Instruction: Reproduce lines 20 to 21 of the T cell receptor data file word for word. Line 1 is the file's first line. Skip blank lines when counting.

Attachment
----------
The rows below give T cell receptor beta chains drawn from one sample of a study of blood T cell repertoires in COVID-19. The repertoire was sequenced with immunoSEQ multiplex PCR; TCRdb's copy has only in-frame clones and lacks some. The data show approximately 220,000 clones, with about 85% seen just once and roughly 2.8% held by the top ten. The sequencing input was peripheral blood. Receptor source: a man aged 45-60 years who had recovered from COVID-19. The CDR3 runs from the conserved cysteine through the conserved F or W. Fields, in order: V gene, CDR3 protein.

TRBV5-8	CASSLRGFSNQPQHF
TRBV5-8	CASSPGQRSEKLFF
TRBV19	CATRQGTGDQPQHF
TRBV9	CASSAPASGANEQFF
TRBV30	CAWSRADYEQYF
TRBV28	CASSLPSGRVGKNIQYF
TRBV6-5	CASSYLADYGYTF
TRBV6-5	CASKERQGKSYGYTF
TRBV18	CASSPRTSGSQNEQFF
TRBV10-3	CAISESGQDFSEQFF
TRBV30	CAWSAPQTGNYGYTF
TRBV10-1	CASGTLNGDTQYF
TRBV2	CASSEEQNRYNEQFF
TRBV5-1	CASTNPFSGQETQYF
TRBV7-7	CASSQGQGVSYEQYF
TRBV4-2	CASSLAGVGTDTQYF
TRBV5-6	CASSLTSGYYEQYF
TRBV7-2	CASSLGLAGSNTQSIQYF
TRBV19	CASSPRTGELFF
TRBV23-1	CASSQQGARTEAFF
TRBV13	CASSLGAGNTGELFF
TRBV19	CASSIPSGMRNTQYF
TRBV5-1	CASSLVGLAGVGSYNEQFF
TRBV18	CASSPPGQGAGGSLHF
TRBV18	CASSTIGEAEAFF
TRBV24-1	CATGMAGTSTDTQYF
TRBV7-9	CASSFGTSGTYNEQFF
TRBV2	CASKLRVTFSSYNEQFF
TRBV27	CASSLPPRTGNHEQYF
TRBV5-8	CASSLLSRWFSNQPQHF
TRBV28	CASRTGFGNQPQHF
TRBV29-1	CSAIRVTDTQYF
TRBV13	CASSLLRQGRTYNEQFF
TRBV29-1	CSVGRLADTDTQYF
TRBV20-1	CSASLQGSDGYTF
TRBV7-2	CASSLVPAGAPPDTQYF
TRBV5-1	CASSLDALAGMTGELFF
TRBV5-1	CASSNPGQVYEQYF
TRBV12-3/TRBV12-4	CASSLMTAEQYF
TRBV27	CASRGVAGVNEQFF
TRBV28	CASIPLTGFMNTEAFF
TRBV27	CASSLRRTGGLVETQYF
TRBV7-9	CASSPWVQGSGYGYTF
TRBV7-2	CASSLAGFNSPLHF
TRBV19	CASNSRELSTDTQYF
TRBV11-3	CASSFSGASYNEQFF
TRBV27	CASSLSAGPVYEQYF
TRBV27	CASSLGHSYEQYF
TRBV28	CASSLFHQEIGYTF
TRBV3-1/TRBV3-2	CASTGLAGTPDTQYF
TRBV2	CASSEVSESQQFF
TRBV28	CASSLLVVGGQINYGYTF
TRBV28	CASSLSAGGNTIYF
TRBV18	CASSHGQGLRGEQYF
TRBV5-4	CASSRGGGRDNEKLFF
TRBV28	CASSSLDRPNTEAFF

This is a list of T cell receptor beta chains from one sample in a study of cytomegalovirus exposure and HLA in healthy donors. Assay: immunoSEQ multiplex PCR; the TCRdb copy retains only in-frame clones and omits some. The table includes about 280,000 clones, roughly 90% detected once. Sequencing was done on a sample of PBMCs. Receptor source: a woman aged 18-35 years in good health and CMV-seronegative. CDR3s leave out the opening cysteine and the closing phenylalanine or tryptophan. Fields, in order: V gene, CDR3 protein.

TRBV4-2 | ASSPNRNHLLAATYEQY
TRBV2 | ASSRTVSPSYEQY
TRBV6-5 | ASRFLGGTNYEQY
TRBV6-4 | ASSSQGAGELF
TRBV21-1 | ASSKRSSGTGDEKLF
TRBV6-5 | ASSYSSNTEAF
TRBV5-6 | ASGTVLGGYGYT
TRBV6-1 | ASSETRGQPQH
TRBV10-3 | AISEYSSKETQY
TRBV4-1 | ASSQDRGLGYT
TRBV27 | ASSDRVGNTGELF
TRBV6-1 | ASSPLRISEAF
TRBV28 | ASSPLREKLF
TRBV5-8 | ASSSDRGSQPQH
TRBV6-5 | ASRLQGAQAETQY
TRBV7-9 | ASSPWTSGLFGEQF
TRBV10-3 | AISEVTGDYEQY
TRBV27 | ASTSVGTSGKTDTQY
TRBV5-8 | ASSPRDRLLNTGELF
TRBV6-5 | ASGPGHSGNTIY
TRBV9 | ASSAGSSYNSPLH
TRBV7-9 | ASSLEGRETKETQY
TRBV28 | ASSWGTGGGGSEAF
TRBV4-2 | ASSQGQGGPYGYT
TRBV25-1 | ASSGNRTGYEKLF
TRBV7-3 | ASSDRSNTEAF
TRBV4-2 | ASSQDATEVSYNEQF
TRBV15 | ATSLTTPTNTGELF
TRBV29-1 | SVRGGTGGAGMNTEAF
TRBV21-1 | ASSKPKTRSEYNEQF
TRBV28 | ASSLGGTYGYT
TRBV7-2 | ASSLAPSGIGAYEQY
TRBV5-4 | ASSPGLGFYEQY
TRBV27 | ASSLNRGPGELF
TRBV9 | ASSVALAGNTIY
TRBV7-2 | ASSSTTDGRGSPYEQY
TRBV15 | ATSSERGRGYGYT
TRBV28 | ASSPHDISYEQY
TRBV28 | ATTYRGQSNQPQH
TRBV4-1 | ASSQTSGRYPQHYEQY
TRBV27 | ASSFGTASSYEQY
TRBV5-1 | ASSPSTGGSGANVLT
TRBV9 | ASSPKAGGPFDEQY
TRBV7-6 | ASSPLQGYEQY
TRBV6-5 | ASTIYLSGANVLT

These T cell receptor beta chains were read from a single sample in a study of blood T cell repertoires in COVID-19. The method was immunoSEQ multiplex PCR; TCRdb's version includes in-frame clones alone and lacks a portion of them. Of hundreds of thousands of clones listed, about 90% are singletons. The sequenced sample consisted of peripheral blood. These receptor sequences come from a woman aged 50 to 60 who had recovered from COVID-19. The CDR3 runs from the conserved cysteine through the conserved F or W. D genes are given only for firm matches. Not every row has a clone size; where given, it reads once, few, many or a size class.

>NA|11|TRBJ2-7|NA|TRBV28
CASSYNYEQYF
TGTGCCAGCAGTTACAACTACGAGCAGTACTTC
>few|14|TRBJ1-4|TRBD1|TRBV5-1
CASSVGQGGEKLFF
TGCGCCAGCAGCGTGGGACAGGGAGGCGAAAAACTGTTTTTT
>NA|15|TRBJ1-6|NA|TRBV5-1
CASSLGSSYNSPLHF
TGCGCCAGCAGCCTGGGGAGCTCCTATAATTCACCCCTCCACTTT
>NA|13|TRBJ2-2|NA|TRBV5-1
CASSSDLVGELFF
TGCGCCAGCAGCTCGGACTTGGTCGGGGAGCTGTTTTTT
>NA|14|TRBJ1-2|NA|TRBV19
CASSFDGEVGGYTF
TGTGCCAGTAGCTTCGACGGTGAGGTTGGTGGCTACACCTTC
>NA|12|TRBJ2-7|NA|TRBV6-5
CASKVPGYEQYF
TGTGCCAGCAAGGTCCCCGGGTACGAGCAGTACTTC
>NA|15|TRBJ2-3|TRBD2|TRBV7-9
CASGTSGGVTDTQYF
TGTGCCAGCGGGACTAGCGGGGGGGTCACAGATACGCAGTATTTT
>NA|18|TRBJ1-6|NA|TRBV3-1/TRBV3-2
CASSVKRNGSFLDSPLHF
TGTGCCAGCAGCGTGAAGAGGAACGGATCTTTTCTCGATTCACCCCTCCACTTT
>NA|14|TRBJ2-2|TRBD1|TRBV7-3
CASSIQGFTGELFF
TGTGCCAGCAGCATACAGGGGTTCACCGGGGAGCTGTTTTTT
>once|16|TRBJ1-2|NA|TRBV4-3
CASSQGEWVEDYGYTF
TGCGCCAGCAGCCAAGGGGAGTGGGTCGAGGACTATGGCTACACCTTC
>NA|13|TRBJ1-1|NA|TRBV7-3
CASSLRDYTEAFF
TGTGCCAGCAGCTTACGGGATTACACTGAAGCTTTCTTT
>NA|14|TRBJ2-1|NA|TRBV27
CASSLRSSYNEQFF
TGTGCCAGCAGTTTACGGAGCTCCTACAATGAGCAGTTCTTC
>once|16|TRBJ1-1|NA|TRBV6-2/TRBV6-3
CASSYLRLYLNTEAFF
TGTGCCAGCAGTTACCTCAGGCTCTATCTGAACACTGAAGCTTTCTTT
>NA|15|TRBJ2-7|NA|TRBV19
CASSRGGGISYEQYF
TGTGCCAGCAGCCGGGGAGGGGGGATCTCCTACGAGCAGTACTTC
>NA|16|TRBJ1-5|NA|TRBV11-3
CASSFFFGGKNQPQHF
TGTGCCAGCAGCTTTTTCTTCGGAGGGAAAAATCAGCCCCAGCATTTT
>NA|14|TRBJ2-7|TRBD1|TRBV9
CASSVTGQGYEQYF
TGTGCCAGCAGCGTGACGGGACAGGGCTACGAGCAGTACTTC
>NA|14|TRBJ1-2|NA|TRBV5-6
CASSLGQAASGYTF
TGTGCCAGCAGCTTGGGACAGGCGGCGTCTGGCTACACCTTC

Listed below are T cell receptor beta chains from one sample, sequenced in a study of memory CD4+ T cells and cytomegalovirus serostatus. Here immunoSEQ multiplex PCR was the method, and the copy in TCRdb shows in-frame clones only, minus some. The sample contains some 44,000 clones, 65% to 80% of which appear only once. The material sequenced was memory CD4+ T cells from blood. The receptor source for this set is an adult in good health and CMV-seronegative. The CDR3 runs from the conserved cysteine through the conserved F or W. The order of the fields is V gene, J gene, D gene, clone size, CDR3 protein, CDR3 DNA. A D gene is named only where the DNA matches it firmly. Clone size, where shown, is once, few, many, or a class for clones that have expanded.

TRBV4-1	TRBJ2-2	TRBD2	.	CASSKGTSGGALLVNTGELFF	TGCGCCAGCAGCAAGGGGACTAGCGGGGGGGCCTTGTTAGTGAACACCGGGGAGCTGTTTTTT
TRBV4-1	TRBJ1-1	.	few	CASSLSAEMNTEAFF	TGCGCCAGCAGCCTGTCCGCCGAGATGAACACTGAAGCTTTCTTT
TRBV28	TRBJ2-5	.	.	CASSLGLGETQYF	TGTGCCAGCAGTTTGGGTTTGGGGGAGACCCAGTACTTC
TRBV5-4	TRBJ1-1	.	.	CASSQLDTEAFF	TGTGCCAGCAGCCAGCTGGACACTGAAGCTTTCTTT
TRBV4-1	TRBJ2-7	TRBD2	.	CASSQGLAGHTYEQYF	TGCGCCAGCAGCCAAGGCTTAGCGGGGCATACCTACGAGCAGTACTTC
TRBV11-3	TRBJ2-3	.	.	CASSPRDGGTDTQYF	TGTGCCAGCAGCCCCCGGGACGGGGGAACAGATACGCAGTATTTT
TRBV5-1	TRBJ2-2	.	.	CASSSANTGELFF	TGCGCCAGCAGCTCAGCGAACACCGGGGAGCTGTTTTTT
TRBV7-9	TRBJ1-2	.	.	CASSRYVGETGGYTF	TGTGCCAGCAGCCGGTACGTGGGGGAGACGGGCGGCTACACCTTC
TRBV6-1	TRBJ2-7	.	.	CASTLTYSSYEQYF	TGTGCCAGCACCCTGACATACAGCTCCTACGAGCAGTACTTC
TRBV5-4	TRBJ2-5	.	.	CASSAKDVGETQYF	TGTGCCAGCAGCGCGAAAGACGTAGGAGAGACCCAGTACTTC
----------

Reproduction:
TRBV19	CASSPRTGELFF
TRBV23-1	CASSQQGARTEAFF